Paper No. 45
Presentation Time: 9:00 AM-6:30 PM
ASSESSING THE LOWER KENTUCKY RIVER PUBLIC WATER SUPPLY IN 2050: WHEN AN UNDERGRADUATE CLASS PROJECT RETURNS REAL INFORMATION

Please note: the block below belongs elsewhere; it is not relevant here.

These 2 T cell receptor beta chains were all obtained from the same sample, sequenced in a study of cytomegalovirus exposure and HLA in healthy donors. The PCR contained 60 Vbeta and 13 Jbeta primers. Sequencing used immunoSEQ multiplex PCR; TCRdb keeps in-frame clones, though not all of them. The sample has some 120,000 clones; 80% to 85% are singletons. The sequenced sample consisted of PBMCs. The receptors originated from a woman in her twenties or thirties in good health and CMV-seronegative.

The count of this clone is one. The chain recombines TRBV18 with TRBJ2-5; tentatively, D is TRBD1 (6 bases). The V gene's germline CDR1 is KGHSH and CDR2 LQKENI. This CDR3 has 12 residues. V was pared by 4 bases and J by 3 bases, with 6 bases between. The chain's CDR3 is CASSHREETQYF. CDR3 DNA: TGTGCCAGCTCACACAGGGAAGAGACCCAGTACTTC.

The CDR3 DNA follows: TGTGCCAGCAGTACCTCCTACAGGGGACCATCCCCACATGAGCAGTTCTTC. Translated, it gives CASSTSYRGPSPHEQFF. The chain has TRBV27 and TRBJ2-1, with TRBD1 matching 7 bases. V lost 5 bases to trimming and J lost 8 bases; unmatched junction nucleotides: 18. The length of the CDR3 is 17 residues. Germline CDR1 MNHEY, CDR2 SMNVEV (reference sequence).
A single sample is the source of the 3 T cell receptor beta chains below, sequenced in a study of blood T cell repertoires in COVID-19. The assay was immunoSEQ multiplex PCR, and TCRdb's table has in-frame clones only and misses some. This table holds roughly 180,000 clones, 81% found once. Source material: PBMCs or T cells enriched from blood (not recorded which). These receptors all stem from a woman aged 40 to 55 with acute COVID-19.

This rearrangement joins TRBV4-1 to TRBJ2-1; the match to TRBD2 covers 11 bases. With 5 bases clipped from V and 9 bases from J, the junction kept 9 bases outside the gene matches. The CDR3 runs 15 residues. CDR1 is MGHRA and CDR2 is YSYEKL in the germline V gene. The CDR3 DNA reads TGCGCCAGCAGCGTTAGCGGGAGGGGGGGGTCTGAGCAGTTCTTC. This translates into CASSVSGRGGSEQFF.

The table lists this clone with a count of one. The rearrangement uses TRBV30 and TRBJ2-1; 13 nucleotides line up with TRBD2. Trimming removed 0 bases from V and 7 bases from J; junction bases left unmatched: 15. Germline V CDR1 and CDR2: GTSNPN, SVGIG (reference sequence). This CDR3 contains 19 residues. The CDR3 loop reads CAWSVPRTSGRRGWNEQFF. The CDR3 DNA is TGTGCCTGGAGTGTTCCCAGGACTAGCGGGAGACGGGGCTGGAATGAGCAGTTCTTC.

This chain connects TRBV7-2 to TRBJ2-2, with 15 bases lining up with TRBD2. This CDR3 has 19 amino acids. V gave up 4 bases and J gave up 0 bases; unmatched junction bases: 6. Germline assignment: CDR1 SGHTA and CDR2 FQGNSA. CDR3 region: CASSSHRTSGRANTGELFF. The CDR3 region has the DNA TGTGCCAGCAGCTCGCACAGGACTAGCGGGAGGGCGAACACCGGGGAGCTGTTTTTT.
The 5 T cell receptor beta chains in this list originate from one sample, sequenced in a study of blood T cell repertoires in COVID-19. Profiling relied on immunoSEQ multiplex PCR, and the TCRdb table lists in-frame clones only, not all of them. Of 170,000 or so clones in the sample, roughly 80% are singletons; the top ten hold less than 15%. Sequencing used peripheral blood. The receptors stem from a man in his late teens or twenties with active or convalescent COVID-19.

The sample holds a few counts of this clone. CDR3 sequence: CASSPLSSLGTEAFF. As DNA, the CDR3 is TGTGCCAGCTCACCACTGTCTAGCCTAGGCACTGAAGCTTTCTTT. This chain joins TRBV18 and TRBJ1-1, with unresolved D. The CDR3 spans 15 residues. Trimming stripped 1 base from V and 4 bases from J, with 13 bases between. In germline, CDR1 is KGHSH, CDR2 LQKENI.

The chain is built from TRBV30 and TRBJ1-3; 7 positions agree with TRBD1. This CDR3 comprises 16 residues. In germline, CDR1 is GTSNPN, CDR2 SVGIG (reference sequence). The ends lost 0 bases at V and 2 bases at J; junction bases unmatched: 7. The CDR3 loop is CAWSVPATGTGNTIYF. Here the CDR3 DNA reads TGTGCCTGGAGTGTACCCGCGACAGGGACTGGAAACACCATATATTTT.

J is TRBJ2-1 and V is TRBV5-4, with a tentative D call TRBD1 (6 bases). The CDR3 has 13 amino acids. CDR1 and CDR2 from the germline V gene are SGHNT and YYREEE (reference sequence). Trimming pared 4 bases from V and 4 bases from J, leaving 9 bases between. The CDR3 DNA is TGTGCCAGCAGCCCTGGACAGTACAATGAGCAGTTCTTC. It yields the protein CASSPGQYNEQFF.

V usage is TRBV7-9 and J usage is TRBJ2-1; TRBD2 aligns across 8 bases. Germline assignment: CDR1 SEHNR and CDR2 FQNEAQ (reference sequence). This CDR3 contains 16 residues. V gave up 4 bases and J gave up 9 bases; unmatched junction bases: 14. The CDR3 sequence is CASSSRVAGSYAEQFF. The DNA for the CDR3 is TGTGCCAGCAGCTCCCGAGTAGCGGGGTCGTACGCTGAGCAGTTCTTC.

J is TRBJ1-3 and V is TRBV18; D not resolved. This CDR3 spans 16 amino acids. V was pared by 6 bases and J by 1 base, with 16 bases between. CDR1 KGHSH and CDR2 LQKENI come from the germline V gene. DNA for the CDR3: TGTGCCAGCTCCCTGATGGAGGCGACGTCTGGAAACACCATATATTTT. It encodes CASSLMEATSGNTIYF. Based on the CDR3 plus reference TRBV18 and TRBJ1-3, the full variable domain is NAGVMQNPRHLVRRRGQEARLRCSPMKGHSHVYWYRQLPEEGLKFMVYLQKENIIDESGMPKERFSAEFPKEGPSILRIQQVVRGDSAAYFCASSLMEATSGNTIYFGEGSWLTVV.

The lower Kentucky River (LKR) is the public water supply source for about 683,000 people residing in 15 counties in central Kentucky, 92% of the population in 2010. The public water supply in these counties was about 107x106 gal/day in 2010, or about 2.3% of the average LKR flow of 4713x106 gal/day. As yet, however, there are no public reports assessing the future public water supply for the rapidly growing populations in these counties, although the existing public water supply infrastructure is expected to be adequate through 2030. As a class term project, students in an undergraduate quantitative reasoning course in the Department of Earth and Environmental Sciences at the University of Kentucky were asked to model the LKR public water supply in 2050. Their model considered the total water supply in the LKR, population demographics and public water supply demand, and precipitation as affected by climate change. Data and information were gleaned from municipal, State, and Federal sources, including regulatory agency filings and climate models from the literature. These data were compiled into a unified database, and a water supply forecast was developed. Population and demand in the LKR counties is forecast to increase 52% by 2050, with 98% of the population assumed to be using the public water supply by then. At an average historical per capita demand of 142 gal/day, the public water supply required by this population will be 157x106 gal/day. Climate model forecasts from the literature show a 5% increase in precipitation in central Kentucky by 2050, all of which was assumed as contributing runoff to the Kentucky River flow. Total forecast LKR water supply is 7070x106 gal/day in 2050, thus the public water supply demand is estimated to be 2.2% of the available supply, or comparable to the current demand. The conclusions of this project are that the volume of water available in the LKR will be adequate for public water supply demand, but the water supply infrastructure available in 2050 would be more likely to affect the deliverable supply.